Big Oil Bets on LNG For Emerging Market Growth

In the energy world, natural gas is getting a lot of attention. This is entirely deserved, of course, since production of natural gas has taken off over the past several years. That's due to an abundant supply in the United States, as well as revolutionary drilling techniques that are making previously untouchable domestic supplies available. Drilling down even further into the natural gas industry, one area gaining traction is liquefied natural gas, or LNG.

Liquefied natural gas holds great promise. It's a clear, non-toxic liquid that is formed when traditional natural gas is cooled to extremely low temperatures. As a liquid, it's much easier to store and ship, and since demand for natural gas is exploding across the globe, LNG represents a huge opportunity. Read on to discover why so many members of Big Oil, including Chevron , Anadarko Petroleum , and Royal Dutch Shell , are making huge investments in liquefied natural gas.

Tapping into emerging market potential
Chevron is perhaps making the biggest effort to build out its liquefied natural gas operations. It's in the process of completing two separate projects in Australia called Wheatstone and Gorgon. These will help supplement Chevron's emerging market presence, since the facilities will be perfectly suited geographically to supply LNG to Asia.

Wheatstone is a $29 billion project which includes two LNG trains with a combined capacity of 8.9 million tonnes per annum and a domestic gas plant. First shipments are expected in 2016. Meanwhile, the Gorgon development is one of the world's largest LNG projects. Gorgon is a little further along, as management expects first shipments early next year.

Australia is already the third-largest exporter of LNG in the world, according to estimates from the U.S. Energy Information Agency. Most of these exports go to Asia, where rapidly emerging economies such as South Korea, Japan, and China have a seemingly insatiable thirst for energy. As a result, Chevron has big plans for its Australian LNG business.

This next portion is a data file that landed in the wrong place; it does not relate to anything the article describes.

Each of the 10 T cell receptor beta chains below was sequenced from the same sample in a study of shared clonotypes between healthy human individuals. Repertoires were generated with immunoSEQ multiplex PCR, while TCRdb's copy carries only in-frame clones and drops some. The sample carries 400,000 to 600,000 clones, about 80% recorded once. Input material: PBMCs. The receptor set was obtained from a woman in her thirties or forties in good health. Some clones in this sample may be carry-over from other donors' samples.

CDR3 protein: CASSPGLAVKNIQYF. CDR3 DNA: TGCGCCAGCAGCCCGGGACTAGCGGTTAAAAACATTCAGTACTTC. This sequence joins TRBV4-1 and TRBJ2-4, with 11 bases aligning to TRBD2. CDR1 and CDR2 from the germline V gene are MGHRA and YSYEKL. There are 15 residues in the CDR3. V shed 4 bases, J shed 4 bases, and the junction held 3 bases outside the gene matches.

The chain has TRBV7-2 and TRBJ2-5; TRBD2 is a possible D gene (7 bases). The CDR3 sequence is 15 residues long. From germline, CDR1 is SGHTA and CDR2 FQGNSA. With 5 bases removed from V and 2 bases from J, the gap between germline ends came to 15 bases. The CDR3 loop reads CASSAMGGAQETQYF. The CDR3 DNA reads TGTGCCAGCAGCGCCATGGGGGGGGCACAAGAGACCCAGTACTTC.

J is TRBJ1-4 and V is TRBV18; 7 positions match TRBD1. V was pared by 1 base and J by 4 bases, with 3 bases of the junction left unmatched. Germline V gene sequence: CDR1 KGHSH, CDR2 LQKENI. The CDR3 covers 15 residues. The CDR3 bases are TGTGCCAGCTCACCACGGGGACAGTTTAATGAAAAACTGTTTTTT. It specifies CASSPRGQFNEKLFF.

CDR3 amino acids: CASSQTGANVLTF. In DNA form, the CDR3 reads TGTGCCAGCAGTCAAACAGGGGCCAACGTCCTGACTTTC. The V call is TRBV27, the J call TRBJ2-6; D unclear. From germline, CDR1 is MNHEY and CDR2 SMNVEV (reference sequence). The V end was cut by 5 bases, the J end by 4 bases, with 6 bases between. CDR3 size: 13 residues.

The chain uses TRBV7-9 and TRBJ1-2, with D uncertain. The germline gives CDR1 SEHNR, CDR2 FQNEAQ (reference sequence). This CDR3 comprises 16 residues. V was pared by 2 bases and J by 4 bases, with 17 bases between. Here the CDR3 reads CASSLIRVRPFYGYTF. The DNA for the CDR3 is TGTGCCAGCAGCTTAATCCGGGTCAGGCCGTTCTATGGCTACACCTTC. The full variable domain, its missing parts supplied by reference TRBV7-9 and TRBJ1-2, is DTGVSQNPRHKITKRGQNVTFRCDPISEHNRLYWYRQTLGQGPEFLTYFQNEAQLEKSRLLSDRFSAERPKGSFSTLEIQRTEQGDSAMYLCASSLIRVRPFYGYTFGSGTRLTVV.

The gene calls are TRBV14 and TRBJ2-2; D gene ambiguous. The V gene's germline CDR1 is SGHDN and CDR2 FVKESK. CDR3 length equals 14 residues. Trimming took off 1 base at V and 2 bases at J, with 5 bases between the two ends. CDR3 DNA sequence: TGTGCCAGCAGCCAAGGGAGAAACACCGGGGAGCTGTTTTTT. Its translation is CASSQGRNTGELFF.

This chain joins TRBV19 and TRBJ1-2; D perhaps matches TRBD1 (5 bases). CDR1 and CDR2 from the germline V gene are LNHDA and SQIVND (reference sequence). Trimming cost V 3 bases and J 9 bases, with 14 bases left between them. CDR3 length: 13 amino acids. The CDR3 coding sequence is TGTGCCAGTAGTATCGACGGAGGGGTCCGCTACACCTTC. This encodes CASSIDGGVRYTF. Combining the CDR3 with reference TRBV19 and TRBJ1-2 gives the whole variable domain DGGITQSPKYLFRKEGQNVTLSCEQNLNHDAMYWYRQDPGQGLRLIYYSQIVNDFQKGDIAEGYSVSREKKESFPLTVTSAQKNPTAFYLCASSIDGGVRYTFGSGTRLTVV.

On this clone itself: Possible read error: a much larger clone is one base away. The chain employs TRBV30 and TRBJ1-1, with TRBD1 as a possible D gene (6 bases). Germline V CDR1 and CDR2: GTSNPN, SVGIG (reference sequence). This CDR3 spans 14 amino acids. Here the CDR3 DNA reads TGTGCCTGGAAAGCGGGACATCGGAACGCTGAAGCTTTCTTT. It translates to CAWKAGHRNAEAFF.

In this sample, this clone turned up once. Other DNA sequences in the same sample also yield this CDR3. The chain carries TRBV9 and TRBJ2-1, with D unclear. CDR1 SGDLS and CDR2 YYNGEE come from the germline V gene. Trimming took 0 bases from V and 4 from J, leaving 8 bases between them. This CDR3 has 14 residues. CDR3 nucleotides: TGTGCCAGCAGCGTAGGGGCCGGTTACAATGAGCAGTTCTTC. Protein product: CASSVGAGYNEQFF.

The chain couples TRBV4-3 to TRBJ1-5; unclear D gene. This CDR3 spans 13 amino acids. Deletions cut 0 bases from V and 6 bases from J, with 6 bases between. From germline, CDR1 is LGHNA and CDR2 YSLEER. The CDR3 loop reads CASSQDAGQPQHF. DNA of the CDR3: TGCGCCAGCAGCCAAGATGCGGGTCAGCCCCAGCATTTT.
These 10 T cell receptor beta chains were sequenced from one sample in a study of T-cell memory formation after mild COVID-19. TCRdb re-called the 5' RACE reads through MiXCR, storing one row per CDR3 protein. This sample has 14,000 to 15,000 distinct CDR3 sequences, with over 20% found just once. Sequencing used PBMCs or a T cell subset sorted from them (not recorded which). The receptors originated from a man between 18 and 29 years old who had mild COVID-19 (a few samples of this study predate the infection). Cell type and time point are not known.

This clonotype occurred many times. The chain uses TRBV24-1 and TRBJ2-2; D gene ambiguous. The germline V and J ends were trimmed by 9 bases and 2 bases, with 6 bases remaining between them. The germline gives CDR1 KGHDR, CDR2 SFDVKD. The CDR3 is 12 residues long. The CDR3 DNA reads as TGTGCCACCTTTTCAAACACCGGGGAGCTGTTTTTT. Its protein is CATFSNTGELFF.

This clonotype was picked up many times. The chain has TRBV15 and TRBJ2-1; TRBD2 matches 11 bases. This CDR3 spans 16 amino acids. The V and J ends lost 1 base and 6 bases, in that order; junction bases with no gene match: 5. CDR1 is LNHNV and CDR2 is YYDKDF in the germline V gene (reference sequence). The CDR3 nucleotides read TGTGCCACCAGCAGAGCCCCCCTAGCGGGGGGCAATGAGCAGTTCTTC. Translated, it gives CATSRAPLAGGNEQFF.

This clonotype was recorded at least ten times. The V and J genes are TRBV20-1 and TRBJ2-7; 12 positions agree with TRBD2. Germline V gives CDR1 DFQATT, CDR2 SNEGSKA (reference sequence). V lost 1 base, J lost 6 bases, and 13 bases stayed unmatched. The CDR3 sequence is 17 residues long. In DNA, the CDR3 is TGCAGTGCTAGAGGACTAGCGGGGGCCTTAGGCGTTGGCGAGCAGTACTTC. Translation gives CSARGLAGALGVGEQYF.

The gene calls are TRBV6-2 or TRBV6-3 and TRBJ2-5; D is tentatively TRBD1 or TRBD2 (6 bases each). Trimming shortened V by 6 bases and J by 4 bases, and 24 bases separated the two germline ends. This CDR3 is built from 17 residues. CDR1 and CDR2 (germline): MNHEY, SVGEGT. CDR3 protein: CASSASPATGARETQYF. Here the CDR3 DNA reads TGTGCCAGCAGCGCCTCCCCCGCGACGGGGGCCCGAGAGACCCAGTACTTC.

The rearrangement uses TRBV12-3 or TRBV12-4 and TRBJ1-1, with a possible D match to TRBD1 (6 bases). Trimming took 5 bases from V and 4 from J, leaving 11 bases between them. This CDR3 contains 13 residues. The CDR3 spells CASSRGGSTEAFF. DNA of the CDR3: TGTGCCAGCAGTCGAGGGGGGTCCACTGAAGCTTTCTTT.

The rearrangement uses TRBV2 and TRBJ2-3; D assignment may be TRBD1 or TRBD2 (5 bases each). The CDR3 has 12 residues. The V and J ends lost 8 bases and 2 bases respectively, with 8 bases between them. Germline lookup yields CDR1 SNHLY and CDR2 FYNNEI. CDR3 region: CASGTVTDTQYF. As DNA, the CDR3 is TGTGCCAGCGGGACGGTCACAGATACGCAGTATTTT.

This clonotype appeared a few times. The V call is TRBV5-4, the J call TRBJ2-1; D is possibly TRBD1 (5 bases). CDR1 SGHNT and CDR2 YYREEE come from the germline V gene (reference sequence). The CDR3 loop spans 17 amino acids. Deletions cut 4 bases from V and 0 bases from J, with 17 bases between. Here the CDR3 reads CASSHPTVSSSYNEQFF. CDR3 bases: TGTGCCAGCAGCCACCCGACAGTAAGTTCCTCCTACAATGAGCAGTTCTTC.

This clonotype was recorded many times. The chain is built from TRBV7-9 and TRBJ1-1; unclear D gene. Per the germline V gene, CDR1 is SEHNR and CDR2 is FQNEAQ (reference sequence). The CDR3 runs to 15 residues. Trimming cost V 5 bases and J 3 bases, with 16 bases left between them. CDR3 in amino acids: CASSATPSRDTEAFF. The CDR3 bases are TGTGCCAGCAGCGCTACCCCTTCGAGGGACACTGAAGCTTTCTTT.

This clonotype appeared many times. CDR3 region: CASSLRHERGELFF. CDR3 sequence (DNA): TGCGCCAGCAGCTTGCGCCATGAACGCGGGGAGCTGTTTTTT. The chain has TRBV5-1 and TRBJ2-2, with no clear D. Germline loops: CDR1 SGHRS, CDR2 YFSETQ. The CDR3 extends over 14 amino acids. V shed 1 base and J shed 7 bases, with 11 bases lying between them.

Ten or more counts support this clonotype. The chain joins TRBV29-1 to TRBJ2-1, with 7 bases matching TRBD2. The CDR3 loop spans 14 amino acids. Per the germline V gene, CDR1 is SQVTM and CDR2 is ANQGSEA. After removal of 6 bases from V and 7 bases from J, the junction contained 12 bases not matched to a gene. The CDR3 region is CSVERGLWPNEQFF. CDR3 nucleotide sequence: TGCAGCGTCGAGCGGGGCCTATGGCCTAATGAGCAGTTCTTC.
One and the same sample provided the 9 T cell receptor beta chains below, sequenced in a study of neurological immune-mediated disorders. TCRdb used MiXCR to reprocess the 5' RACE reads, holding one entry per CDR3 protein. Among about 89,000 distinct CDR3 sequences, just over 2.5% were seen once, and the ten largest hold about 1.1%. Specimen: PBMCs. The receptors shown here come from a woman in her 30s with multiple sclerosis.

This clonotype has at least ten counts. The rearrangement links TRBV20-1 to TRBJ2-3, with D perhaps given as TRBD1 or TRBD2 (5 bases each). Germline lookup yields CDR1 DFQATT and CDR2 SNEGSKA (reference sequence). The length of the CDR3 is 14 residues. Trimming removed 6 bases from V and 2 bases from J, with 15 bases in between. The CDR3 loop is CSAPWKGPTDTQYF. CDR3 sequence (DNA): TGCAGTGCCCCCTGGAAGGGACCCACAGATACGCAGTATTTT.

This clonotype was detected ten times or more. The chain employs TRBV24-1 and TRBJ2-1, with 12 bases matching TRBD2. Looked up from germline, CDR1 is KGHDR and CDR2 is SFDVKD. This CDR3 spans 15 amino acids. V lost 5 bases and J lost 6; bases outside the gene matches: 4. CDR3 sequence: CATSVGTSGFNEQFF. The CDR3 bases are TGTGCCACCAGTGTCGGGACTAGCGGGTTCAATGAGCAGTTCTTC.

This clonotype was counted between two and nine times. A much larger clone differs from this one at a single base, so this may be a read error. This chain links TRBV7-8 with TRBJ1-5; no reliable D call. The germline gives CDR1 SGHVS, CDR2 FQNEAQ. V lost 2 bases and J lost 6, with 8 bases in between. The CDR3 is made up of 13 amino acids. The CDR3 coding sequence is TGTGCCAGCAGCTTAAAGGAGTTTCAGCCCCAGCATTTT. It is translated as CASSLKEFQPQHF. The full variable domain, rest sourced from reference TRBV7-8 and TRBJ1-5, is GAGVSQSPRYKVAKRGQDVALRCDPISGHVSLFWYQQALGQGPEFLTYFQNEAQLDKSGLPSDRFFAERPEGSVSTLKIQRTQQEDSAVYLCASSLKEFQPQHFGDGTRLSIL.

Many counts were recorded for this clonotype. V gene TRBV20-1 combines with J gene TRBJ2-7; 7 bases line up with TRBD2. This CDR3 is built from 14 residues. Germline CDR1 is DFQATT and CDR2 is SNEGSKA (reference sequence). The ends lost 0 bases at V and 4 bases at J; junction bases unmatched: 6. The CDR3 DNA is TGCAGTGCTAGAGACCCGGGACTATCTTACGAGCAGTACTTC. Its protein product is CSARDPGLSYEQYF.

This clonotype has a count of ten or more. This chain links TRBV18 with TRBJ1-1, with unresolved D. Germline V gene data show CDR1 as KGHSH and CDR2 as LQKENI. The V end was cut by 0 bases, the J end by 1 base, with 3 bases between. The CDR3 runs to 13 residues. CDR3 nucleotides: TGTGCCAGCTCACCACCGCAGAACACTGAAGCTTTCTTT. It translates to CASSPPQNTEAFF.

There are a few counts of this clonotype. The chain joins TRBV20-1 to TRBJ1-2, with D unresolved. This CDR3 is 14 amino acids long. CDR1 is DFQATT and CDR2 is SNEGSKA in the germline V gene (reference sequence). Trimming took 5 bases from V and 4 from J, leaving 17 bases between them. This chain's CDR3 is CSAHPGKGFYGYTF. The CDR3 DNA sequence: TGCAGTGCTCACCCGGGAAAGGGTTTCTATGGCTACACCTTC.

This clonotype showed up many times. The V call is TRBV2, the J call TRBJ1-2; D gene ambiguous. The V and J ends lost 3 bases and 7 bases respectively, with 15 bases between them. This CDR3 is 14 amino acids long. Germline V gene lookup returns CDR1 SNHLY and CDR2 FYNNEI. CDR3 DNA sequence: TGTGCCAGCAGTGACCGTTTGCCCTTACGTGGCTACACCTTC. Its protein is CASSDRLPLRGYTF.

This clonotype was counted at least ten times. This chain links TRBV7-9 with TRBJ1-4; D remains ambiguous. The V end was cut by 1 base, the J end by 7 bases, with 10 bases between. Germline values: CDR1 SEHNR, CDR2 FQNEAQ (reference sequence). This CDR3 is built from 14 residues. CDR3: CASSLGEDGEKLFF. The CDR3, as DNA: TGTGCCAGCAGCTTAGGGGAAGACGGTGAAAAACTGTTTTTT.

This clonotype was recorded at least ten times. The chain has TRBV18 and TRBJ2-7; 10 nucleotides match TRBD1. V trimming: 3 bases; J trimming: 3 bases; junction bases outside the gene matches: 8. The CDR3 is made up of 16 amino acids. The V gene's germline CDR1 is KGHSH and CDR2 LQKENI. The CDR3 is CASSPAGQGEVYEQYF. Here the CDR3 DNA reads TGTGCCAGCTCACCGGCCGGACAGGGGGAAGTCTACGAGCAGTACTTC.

For its part, Anadarko's plans for LNG aren't quite as ambitious as Chevron's, but are impressive nonetheless. Its own LNG operations are focused primarily in Mozambique, which management believes has the potential to one day rival Australia in terms of export capabilities. In response, Anadarko has drilled more than 20 deep-water wells in its Mozambique operations and has discovered an estimated 45 million-70 trillion cubic feet of recoverable natural gas.

Recently, Anadarko struck long-term supply agreements with buyers in Asia for its Mozambique LNG, which it expects to deliver starting in 2018. Anadarko has drilled more than 20 deep-water wells in its Mozambique operations and has discovered an estimated 45 million-70 trillion cubic feet of recoverable natural gas. Long-term contracts such as these are critical for oil majors, as they provide a certain assurance of demand and provide the clarity needed to initiate major projects.

Similarly, Royal Dutch Shell announced it had reached a five or six year agreement to supply Kuwait with its own LNG. Shell, along with European major BP, have been contracted to supply Kuwait approximately 2.5 million tonnes per year over the course of the agreement, according to Reuters. Shell is no stranger to LNG. It actually provided the technology for the world's first liquefaction plant in 1964, according to the company.

Big Oil betting on LNG
Liquefied natural gas is a particularly interesting area of the natural gas business. It holds great promise, since it's easier to store and transport than traditional natural gas because LNG occupies up to 600 times less space. And, thanks to soaring demand for energy in the emerging markets, oil and gas companies are plowing huge amounts of resources into developing their LNG operations.

Chevron is arguably making the biggest bets with its two huge LNG projects in Australia. However, other oil majors are following suit with long-term supply agreements. Anadarko and Royal Dutch Shell will supply emerging nations with their own LNG. For all companies involved, LNG clearly represents an opportunity to increase production in the years ahead.

Will the LNG exportation movement keep up with these 3 trends?
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